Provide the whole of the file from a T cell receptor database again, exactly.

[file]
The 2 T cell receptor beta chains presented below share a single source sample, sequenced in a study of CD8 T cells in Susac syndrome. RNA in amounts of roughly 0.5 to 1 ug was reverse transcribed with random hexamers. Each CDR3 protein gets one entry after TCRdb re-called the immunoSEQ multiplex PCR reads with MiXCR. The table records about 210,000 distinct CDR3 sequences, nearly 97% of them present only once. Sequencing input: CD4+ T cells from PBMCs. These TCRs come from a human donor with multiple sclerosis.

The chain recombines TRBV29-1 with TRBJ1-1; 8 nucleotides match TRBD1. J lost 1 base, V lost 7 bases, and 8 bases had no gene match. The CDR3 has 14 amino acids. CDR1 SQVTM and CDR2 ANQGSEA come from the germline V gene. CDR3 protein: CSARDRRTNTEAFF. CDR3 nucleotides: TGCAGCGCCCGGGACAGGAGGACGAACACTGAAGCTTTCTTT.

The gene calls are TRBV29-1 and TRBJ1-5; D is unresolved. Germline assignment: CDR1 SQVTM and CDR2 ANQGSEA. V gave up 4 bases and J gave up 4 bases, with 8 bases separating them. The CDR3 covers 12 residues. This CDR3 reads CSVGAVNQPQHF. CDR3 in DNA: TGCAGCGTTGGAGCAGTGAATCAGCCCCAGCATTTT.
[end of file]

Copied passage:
The 2 T cell receptor beta chains presented below share a single source sample, sequenced in a study of CD8 T cells in Susac syndrome. RNA in amounts of roughly 0.5 to 1 ug was reverse transcribed with random hexamers. Each CDR3 protein gets one entry after TCRdb re-called the immunoSEQ multiplex PCR reads with MiXCR. The table records about 210,000 distinct CDR3 sequences, nearly 97% of them present only once. Sequencing input: CD4+ T cells from PBMCs. These TCRs come from a human donor with multiple sclerosis.

The chain recombines TRBV29-1 with TRBJ1-1; 8 nucleotides match TRBD1. J lost 1 base, V lost 7 bases, and 8 bases had no gene match. The CDR3 has 14 amino acids. CDR1 SQVTM and CDR2 ANQGSEA come from the germline V gene. CDR3 protein: CSARDRRTNTEAFF. CDR3 nucleotides: TGCAGCGCCCGGGACAGGAGGACGAACACTGAAGCTTTCTTT.

The gene calls are TRBV29-1 and TRBJ1-5; D is unresolved. Germline assignment: CDR1 SQVTM and CDR2 ANQGSEA. V gave up 4 bases and J gave up 4 bases, with 8 bases separating them. The CDR3 covers 12 residues. This CDR3 reads CSVGAVNQPQHF. CDR3 in DNA: TGCAGCGTTGGAGCAGTGAATCAGCCCCAGCATTTT.